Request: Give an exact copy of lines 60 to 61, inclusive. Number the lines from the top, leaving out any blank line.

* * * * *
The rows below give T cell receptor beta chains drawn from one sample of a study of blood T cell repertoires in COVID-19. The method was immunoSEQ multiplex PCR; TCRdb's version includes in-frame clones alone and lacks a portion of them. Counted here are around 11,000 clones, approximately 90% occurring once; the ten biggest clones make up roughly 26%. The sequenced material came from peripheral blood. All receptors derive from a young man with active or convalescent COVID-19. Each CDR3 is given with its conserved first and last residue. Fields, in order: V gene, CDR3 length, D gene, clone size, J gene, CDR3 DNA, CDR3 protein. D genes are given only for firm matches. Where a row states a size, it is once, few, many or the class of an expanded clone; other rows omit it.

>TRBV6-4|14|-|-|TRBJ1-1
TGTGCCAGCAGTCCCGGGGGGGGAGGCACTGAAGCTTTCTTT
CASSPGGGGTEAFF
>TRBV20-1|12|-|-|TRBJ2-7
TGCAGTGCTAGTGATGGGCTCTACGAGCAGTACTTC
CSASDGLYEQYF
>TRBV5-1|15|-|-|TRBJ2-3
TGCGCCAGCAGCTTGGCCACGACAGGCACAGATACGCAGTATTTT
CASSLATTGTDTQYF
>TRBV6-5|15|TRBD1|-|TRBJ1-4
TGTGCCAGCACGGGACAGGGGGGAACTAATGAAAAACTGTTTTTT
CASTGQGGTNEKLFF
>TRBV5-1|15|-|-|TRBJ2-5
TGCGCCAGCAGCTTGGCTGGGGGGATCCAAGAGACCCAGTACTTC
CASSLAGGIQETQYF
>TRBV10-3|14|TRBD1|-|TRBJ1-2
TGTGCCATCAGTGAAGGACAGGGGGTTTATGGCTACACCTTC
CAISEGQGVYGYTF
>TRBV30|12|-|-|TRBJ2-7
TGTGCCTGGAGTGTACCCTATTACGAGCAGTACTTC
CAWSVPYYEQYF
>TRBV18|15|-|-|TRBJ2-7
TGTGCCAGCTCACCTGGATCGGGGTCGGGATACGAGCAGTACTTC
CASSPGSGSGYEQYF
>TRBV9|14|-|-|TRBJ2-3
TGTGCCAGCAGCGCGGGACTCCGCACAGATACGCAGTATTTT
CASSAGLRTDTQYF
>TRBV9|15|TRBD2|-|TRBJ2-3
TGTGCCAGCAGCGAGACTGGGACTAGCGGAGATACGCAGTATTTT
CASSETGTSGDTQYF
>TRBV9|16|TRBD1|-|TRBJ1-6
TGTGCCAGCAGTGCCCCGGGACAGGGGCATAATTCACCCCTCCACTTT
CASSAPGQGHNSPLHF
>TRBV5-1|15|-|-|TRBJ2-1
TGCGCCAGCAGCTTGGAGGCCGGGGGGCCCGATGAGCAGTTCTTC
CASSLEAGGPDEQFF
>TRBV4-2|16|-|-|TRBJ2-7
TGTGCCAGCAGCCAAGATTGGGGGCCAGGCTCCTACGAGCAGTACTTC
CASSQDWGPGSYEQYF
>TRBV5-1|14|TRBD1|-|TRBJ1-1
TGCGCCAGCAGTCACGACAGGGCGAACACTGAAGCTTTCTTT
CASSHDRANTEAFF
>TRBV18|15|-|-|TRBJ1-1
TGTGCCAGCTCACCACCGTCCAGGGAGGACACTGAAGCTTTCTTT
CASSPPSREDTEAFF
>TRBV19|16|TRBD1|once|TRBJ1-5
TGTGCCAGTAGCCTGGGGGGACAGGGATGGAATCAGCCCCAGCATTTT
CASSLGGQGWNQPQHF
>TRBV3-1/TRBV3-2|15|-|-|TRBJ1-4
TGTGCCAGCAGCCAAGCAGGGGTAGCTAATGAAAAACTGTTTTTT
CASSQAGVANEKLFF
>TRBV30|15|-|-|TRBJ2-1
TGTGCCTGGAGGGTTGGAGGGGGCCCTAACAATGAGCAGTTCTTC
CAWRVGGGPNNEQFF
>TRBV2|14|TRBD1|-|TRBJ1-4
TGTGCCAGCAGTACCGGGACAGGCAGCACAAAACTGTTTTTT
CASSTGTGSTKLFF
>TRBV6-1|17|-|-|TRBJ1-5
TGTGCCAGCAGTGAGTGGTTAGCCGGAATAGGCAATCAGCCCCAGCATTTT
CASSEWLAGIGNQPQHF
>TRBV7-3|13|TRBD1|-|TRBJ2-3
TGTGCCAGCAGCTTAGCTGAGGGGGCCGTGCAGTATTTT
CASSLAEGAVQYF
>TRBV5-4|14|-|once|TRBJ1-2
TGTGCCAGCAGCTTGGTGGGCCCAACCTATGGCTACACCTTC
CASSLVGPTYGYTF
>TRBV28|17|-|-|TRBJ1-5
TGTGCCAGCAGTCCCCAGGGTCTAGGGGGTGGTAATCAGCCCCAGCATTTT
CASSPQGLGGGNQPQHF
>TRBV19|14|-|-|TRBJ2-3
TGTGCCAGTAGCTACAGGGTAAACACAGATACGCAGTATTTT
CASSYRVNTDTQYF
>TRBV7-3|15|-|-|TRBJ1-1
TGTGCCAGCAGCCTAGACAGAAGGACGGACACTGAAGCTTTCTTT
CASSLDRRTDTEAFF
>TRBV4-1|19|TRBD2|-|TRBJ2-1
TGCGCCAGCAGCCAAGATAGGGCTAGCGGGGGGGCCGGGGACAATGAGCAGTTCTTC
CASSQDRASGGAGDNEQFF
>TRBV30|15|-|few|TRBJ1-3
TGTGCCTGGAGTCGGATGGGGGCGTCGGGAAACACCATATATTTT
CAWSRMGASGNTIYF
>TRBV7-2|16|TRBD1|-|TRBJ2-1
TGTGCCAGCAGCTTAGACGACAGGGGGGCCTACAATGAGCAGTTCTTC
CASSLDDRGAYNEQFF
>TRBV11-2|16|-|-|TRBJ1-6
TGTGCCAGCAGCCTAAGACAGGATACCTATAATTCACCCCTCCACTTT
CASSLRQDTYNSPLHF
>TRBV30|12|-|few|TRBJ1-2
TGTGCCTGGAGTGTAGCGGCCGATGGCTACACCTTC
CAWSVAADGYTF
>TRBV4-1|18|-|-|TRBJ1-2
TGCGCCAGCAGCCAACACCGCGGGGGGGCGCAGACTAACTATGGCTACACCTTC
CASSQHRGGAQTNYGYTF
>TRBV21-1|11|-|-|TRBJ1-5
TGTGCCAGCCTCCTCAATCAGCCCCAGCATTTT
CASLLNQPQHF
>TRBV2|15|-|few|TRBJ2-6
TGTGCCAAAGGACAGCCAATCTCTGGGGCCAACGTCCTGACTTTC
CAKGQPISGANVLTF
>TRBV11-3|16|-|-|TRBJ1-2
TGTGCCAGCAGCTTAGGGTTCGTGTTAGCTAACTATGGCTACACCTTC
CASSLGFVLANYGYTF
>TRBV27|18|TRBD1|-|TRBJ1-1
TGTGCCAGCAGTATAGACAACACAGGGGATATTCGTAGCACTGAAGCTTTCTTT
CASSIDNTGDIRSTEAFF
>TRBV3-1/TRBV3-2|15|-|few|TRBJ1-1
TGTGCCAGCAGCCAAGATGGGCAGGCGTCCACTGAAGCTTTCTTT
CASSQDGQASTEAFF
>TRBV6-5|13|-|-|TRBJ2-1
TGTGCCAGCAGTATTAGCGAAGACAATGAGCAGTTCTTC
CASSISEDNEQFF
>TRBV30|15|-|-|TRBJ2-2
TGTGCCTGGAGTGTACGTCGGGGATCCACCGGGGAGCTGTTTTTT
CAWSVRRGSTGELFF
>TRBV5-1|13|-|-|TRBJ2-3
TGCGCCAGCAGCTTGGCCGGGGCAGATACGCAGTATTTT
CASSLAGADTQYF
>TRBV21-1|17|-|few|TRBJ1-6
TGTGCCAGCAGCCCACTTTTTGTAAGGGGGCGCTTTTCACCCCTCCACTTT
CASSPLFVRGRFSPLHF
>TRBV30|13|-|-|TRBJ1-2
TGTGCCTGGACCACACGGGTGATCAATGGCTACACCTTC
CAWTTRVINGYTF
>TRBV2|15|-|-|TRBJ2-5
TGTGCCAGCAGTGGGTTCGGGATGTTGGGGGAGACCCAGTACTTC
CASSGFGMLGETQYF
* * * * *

TGTGCCAGCAGTGAGTGGTTAGCCGGAATAGGCAATCAGCCCCAGCATTTT
CASSEWLAGIGNQPQHF